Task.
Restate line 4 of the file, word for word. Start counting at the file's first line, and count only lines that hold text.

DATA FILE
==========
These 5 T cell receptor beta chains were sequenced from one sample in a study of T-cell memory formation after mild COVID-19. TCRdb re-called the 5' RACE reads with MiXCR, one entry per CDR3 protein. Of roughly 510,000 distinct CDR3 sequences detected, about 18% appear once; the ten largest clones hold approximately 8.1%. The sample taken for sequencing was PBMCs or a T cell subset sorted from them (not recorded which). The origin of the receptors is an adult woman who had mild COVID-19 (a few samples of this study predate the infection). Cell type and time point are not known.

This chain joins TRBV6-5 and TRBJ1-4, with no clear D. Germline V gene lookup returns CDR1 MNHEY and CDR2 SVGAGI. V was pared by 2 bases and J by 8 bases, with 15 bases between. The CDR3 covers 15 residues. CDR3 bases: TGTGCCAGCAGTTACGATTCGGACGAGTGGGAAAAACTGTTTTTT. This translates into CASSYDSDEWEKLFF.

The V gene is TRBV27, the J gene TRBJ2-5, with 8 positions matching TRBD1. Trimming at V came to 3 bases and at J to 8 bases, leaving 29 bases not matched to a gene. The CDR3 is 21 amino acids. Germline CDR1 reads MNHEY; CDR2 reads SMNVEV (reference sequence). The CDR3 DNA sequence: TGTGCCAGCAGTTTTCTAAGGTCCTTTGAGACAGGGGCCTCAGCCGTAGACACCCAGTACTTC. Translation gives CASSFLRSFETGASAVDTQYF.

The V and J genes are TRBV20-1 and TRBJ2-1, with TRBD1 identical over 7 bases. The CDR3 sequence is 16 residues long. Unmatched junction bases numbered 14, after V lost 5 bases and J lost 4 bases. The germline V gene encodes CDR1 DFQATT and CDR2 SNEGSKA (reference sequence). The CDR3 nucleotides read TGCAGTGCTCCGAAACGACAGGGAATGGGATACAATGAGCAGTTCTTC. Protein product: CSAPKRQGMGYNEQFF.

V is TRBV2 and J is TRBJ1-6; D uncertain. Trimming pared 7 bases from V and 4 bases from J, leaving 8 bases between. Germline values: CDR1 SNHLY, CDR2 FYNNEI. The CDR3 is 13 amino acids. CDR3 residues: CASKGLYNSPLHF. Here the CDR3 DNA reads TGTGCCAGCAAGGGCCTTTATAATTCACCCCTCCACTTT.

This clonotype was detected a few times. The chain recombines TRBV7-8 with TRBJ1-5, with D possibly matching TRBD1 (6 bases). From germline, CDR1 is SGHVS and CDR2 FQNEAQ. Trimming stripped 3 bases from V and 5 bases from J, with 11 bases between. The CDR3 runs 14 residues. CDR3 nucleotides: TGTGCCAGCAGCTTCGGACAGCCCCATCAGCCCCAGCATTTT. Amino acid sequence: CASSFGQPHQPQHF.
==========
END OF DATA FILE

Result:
The V and J genes are TRBV20-1 and TRBJ2-1, with TRBD1 identical over 7 bases. The CDR3 sequence is 16 residues long. Unmatched junction bases numbered 14, after V lost 5 bases and J lost 4 bases. The germline V gene encodes CDR1 DFQATT and CDR2 SNEGSKA (reference sequence). The CDR3 nucleotides read TGCAGTGCTCCGAAACGACAGGGAATGGGATACAATGAGCAGTTCTTC. Protein product: CSAPKRQGMGYNEQFF.